First of all I should point out that in addition to this blog, I am regularly posting photos of Japan on Flickr here.
Can every day in Japan be a holiday? All depends on how you look at it. Right now, in Hiroshima Prefecture, I have access to over a dozen small towns in Hiroshima and Yamaguchi prefecture for less than ¥2000 one-way, and about one hour traveling time. This is the more traditional side of Japan, and I plan on exploring it thoroughly. First stop this weekend will be Iwakuni - not exactly the focus point for any tourist, but it's still definitely worth seeing if you're living in Japan. Iwakuni contains the famous "Samurai Bridge", aptly named by gaijin tourists, and an impressive castle in the mountains. The "Samurai Bridge" is actually the Kintai Bridge, which is really only fifty years old, but a recreation of the original bridge from the 17th century. More often than not, this is the case for many famous Japanese landmarks - being reconstructions or complete recreations. Hiroshima Tower is one such example. Not many original castles exist in Japan anymore.
To be considered literate in Japan you should know Katakana, Hiragana, and the first two thousand Kanji characters. There's a certain amount of spectulation about just how well you need to write Kanji right now - computers and phones have made it easier to type Kanji than write, which has lead to a decrease in Kanji literacy across Japan. Hey, that's how I feel about my handwriting too. I learned to type in kindergarden, and since maybe... 1996, I believe typing overtook writing as the dominant form of written communication.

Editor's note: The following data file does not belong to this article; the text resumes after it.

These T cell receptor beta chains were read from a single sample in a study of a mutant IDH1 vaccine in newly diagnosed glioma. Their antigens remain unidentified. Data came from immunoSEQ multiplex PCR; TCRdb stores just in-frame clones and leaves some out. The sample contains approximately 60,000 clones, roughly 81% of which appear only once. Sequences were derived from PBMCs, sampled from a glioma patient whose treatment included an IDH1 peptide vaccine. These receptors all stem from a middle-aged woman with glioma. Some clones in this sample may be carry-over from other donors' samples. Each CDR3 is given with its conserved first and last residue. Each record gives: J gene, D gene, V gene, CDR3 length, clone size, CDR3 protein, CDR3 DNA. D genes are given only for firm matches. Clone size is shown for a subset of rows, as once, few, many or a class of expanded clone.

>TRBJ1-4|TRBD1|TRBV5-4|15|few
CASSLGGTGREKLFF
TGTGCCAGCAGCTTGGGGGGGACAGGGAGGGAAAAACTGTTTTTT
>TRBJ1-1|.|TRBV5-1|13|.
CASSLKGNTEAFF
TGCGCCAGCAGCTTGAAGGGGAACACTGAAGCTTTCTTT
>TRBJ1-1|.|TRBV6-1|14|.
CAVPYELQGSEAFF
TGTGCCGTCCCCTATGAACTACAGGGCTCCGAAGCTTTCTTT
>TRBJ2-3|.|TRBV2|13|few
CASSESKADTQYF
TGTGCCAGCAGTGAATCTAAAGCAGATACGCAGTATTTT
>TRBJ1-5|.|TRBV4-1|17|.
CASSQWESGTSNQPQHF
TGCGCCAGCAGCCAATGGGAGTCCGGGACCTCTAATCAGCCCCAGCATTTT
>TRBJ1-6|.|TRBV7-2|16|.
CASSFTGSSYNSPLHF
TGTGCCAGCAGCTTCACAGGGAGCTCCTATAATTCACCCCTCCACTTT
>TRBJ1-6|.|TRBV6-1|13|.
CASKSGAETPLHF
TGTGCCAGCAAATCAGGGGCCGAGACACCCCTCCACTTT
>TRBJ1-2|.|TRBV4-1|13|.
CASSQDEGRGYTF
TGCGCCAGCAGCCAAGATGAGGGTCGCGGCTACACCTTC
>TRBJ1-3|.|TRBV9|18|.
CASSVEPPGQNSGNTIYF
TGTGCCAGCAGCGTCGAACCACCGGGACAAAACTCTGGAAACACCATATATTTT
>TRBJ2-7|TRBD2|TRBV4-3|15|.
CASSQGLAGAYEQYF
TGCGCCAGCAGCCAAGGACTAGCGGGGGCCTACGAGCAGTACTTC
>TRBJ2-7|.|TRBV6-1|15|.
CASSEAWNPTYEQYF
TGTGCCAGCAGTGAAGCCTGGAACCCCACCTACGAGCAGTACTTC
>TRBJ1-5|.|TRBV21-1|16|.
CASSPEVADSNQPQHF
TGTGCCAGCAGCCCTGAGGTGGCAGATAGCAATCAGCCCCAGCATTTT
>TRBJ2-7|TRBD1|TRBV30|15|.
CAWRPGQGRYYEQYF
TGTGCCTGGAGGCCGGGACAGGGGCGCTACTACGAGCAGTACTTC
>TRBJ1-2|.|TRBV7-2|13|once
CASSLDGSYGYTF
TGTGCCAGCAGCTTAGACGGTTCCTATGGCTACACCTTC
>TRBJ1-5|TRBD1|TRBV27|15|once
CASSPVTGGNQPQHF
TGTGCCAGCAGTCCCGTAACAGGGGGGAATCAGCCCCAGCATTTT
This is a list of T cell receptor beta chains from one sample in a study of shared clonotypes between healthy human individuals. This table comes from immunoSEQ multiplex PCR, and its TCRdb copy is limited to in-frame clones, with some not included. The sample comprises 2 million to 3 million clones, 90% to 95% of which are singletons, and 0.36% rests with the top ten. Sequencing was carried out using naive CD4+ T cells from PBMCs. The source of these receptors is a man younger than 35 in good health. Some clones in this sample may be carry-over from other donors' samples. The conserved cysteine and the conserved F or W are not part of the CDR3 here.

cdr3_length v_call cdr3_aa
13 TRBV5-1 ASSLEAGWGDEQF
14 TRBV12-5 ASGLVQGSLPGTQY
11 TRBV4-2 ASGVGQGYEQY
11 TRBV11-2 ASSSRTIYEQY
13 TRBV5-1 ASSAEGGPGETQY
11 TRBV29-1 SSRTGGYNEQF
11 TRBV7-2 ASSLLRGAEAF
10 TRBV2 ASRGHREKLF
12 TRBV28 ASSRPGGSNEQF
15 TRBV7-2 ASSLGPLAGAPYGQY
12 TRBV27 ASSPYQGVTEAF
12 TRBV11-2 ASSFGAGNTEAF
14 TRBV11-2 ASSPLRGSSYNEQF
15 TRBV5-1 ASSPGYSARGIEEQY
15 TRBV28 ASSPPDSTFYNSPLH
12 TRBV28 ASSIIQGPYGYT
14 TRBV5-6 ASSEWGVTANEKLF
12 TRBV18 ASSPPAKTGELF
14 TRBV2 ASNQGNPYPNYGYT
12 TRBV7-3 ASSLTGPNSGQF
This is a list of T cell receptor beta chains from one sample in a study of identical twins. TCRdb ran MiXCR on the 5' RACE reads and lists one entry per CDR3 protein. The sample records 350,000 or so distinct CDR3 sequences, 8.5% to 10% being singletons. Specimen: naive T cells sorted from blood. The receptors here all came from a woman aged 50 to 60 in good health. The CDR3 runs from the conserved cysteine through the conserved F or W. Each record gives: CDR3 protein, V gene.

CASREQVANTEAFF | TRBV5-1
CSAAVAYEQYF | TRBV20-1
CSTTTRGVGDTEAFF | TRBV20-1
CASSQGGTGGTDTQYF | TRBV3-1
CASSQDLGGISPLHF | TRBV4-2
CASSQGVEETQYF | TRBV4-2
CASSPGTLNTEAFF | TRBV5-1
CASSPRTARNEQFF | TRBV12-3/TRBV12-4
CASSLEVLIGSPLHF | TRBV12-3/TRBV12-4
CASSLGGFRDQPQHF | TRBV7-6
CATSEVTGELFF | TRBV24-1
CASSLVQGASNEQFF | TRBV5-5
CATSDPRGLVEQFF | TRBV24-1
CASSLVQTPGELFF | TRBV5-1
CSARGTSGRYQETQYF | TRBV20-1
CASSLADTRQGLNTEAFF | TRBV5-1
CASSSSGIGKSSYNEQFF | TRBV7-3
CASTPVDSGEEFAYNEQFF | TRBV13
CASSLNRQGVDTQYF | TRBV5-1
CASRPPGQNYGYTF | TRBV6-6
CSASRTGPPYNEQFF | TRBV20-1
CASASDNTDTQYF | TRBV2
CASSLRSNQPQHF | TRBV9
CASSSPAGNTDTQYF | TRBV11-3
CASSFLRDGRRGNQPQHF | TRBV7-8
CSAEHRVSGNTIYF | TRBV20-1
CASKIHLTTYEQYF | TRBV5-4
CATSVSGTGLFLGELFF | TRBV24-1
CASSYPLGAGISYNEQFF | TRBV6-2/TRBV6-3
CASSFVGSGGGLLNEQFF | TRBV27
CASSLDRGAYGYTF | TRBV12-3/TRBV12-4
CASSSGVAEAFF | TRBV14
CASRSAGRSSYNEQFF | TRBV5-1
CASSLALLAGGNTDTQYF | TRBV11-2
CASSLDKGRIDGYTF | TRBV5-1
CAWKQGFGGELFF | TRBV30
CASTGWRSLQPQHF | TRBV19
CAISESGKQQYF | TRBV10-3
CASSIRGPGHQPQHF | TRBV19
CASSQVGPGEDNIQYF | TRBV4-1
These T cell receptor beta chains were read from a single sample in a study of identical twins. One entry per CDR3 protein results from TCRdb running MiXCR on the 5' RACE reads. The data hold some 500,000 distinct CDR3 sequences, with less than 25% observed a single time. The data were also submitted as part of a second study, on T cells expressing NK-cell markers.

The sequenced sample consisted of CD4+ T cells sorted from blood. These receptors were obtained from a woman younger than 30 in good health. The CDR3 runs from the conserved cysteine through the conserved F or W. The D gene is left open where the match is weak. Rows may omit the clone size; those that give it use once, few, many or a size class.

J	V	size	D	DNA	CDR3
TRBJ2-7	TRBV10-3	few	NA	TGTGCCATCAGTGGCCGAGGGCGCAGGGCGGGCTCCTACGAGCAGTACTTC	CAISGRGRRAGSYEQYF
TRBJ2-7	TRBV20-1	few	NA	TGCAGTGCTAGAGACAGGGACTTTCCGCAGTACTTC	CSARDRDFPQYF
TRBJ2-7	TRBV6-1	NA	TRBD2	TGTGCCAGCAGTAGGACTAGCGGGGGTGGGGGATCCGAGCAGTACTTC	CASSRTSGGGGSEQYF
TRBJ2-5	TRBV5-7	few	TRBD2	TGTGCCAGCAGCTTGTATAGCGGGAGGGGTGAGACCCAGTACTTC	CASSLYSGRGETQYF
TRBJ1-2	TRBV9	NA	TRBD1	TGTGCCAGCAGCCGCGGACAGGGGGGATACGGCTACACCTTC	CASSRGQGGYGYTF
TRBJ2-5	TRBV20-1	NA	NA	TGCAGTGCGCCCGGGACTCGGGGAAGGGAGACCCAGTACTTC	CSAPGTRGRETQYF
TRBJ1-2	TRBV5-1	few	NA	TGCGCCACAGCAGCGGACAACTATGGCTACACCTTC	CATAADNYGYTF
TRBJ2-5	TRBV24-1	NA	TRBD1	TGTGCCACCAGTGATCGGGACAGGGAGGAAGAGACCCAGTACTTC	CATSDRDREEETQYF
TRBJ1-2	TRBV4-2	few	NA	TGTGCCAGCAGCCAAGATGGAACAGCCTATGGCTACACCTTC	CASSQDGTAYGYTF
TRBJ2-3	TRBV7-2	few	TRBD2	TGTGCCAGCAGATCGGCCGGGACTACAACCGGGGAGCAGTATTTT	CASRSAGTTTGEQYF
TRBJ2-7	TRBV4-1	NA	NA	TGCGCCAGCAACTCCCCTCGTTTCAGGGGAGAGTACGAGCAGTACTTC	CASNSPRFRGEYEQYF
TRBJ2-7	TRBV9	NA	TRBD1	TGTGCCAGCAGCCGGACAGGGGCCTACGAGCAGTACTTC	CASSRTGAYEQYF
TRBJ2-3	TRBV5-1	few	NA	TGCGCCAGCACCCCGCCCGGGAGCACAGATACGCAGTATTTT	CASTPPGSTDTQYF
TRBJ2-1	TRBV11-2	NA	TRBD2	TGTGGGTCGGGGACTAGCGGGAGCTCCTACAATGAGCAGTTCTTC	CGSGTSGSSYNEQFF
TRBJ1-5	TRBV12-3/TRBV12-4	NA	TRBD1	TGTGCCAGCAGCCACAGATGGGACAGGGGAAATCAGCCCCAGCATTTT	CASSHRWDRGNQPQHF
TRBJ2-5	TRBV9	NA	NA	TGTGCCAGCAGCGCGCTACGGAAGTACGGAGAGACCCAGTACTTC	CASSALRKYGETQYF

Speaking of language, I would really enjoy a chance to speak with an educated linguist. I've made a few observations about Japanese using my knowledge of Latin and English and found many patterns I hadn't expected to find - I assumed that all eastern languages were cut off from the western world, separate in meaning and syntax. And yet there are a few similarities here and there: "neko", which is the Japanese for cat, reminds me of necromancer (a conjurer of the dead, don't ask), coming from the prefix necro-. What's the connection? In Egyptian culture, cats were considered to be the guardians of the underworld, the gatekeepers to the souls of the dead. Coinicidence? Perhaps. And yet there is also "omiyage", meaning a traditional gift in Japanese. Doesn't that sound similar to "homage", respectful deference? Presenting someone with a gift is certainly respectful. Again, if I had but world enough, and time, my lady...
Here it is, your moment of V:
"People should not be afraid of their governments. Governments should be afraid of their people."
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